You first came to Birmingham from New York in 2002 to direct a production of Grease for what was then Summerfest Musical Theatre, and in 2021 you are still here. What prompted you to make that temporary gig a permanent move?
Birmingham, as a city, is one of the most incredible opportunities if you want to transplant yourself and if your goal is to be a catalyst for change – even if you don’t know what you want to grow. I was planning to open a bed and breakfast, and I had never run my own business other than being an actor and a director. I thought I would take advantage of a chance to run a nonprofit for a few years and then go open the bed and breakfast, but I fell in love with the company and with Birmingham. And the potential kept revealing itself to me. As we started to grow and expand our roots and our base, our opportunity to really turn this organization into a regional center for the arts became more evident.
The organization has grown exponentially since your tenure as Executive Director began in 2003. Can you give us a sense of where Red Mountain Theatre was then and where it is now?
When the company’s founder, James Hatcher, started Summerfest, we were part of UAB and at Town & Gown Theatre, which is now the Virginia Samford Theatre, and at Boutwell Auditorium. When Hatcher, as he was known, passed away, it was one of those situations, as with any kind of dynamic leadership, where the organization struggled to find its way. It was almost bankrupt when I came and sat down at the desk, not knowing what the heck I was supposed to do. We were a little south of a $500,000 annual budget, although we didn’t even have an official budget, no audited financial statements, nothing. We started from there with the incredible Sharon Suellentrop, who was my one half-time employee. Now we’re approaching a $5 million annual budget with a staff that will soon grow to 30, and we just opened a $25 million arts campus. So, there’s certainly been a little bit of growth!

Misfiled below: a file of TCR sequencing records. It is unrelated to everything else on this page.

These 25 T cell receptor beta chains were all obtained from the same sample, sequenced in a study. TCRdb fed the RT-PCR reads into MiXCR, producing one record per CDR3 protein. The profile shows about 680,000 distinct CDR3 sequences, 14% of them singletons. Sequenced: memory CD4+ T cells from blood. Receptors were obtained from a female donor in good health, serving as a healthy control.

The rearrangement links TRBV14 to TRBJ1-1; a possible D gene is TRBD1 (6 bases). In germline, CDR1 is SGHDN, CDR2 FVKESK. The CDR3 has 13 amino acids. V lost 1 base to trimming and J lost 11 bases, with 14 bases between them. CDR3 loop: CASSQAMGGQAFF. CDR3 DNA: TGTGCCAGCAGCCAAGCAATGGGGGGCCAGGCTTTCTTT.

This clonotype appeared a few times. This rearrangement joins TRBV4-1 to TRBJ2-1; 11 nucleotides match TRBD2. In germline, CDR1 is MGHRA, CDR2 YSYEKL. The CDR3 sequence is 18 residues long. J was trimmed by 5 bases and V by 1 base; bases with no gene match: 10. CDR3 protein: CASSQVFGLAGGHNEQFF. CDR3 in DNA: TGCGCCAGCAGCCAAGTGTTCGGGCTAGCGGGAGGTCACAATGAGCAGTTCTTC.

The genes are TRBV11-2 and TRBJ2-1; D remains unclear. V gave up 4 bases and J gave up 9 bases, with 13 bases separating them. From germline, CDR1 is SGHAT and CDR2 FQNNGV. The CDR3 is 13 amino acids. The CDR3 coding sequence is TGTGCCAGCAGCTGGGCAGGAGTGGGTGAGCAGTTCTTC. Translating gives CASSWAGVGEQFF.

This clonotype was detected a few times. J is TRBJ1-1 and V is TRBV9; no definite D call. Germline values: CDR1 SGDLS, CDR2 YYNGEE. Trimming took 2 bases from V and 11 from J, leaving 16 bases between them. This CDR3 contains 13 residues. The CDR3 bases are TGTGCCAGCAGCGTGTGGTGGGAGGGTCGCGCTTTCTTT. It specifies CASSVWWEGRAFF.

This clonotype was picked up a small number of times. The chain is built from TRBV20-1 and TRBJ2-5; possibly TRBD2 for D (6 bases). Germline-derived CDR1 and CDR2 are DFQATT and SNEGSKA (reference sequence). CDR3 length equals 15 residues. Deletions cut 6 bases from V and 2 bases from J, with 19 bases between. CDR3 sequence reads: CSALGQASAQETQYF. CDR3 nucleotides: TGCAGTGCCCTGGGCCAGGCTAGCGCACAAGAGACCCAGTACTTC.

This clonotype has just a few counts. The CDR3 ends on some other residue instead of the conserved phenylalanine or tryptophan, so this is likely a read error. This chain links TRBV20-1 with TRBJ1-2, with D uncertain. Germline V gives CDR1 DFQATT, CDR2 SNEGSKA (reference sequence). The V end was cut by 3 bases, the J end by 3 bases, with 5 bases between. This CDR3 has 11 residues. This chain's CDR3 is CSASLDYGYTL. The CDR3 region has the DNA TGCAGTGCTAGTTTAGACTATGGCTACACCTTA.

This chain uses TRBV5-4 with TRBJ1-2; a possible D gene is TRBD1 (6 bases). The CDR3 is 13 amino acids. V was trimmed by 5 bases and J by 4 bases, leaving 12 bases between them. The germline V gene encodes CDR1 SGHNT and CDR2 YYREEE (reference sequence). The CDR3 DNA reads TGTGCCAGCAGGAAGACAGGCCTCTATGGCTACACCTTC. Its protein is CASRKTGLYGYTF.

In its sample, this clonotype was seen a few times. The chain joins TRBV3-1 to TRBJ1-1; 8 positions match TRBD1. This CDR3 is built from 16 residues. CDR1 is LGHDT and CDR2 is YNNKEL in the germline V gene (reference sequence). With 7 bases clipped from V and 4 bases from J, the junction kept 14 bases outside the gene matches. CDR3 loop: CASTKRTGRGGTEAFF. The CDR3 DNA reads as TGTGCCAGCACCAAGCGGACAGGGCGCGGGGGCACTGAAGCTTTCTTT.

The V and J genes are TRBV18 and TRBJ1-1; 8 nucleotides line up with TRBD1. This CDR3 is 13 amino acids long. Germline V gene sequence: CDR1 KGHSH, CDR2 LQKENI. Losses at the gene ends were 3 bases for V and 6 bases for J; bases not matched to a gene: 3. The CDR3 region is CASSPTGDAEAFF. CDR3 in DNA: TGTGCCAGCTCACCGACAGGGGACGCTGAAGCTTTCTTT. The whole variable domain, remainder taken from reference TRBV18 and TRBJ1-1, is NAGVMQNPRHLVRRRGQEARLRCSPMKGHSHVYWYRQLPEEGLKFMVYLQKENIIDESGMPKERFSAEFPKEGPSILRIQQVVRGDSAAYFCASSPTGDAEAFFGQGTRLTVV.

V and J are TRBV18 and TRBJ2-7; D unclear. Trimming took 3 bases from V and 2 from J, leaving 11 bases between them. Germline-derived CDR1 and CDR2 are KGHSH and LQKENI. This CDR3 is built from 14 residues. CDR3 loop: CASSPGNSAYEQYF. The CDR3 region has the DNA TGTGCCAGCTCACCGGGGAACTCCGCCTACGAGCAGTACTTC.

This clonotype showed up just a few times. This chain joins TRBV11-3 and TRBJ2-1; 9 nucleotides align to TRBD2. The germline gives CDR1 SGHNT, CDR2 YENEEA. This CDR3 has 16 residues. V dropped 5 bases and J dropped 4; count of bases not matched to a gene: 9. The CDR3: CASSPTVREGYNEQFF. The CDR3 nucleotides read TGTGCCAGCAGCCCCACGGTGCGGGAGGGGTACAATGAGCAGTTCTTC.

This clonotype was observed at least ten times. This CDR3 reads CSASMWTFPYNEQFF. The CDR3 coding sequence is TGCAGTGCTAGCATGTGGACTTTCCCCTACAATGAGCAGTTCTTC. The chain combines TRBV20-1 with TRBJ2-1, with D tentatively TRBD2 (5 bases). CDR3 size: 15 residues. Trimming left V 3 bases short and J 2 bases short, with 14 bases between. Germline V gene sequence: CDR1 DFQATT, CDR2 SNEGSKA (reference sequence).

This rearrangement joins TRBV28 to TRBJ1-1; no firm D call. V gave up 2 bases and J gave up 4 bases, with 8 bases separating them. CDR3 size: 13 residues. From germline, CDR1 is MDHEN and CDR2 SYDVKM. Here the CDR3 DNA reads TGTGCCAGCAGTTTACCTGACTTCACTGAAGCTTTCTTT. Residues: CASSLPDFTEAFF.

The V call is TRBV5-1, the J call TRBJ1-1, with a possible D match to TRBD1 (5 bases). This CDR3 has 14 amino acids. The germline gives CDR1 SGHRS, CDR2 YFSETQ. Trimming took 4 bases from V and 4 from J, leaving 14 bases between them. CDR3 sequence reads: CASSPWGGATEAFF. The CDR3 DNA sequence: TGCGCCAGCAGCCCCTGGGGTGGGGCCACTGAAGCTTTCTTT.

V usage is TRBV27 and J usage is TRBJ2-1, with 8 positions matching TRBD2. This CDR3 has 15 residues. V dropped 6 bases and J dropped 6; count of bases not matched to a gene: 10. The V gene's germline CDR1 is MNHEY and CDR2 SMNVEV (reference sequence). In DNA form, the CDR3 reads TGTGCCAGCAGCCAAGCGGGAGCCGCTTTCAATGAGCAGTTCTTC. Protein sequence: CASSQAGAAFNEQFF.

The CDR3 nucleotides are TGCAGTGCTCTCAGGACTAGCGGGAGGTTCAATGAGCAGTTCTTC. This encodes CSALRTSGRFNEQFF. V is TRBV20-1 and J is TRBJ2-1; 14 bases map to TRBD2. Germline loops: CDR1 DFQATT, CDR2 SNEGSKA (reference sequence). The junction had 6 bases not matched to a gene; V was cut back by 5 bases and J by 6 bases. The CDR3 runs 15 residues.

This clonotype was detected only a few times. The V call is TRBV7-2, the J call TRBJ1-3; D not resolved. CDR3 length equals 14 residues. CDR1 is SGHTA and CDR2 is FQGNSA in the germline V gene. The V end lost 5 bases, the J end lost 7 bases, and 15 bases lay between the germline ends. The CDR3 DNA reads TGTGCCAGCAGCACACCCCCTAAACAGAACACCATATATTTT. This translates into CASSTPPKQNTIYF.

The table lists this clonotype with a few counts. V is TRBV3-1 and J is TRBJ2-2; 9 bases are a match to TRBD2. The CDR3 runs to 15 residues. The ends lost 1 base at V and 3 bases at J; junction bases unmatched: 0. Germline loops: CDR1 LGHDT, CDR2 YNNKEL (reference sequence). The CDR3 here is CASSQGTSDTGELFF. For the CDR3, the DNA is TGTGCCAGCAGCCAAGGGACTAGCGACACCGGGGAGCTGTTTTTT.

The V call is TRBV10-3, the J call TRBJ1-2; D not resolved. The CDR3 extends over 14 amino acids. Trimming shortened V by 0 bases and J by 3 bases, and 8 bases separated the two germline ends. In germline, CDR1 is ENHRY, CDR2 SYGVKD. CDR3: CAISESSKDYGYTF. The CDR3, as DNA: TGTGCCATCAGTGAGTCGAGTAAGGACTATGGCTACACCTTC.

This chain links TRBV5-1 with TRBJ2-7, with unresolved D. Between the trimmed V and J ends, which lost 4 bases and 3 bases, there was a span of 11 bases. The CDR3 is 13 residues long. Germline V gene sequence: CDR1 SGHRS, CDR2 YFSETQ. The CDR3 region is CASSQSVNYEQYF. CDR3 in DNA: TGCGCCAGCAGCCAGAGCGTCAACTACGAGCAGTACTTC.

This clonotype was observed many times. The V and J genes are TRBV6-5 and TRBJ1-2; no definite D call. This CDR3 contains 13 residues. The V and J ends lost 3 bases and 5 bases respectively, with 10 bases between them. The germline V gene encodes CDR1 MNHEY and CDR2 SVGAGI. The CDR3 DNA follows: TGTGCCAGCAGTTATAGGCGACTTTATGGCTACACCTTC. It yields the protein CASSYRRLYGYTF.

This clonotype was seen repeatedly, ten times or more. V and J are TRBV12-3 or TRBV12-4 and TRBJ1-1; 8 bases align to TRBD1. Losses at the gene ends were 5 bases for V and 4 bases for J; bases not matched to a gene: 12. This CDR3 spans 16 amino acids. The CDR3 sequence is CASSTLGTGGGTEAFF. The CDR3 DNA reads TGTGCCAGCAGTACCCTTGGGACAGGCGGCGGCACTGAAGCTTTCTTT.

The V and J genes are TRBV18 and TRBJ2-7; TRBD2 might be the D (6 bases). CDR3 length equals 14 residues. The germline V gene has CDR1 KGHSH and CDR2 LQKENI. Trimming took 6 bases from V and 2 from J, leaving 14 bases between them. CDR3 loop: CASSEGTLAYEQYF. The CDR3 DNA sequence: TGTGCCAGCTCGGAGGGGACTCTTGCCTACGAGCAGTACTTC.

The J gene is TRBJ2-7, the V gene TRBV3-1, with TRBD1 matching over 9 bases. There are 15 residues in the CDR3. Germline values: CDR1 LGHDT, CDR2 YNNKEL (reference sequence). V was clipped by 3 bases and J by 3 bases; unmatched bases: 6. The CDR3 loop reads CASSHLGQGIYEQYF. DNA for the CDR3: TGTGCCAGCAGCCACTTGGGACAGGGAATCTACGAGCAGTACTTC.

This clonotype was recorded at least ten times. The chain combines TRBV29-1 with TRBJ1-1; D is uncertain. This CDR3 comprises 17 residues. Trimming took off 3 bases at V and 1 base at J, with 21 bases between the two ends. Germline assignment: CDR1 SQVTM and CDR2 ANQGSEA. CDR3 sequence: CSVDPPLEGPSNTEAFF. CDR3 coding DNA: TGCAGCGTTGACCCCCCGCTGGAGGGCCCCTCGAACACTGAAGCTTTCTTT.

Audiences certainly know Red Mountain Theatre for its big blockbuster musicals, but you stage a variety of productions, including new work. RMT has not only a strong local track record but also a national reputation, with Broadway producing credits on shows such as The Bridges of Madison County and Once on This Island. How did that come about?
I think one of the blessings of my early time here was that I was aware of the National Alliance for Musical Theatre. Being a member of that organization and going to their conferences gave me this community of like-minded arts leaders from across the nation. They really introduced me to the producer side of the world. As an actor and a director, I’d had the privilege of being a part of new work, but I hadn’t realized that in Birmingham, we could have an opportunity to support new work. The more I became engaged with NAMT, the more I really began to rely on a lot of those arts leaders.
I then said, “it’s my turn to give back,” and I began to participate in various ways, such as speaking on panels and serving on the New Works Committee, which selects the new musicals to be presented at NAMT’s annual Festival of New Musicals in New York City. Then I joined the board, and the relationships that we had with folks in New York began to take a different turn in terms of our ability to participate in producing on Broadway. Once we began to put our toe in that new world, the national lens completely shifted to “Holy smokes – what’s going on in Birmingham, Alabama? Who’s this Red Mountain Theatre?”
And now we’ve spent 18 years encouraging people to please just come see this new show and take a chance. And frankly, to understand that sometimes it isn’t good and that’s art, that’s theater – it’s a living, breathing human thing. And it’s about learning when you come to be discerning and to think “I wonder why this one didn’t land.” It doesn’t mean don’t ever go back to that theater again.
A new home with room under one roof for all the elements of Red Mountain Theatre’s work has been a dream for many years, and this summer that dream has finally been realized. What was that journey like, and what does the new campus mean for the organization?
There were so many disappointments on the road to this new Arts Campus, so many things that we thought were the answer that were not the answer. There were difficult decisions when I had to say, “We have to walk away from this. This is not what we should be doing.” But I can tell you that when I walked into this building, I threw my arms open and said, “This is it.” It’s like I had to finally cultivate patience, which is not my strong suit. To think that over a hundred years ago, when this building began to be built and then was added onto over the years – it’s as if there was some divine plan that this was exactly where we were supposed to be.
It’s hard to understand the magnitude of the venue until you visit. One of our theater design team members is Michael Ferguson of TheatreDNA, who has worked across the nation with huge theatrical operations like the Dallas Center for the Performing Arts and the Kodak Theatre in LA. He remarked that there is a unique synergy created in an artistic organization when the departments can interface on a regular basis. It’s the talking in the break room, walking by in the hallway, just having side chats with the set designers, the artists, the bartender, the costume designer, the education director. All this energy is just already bubbling up.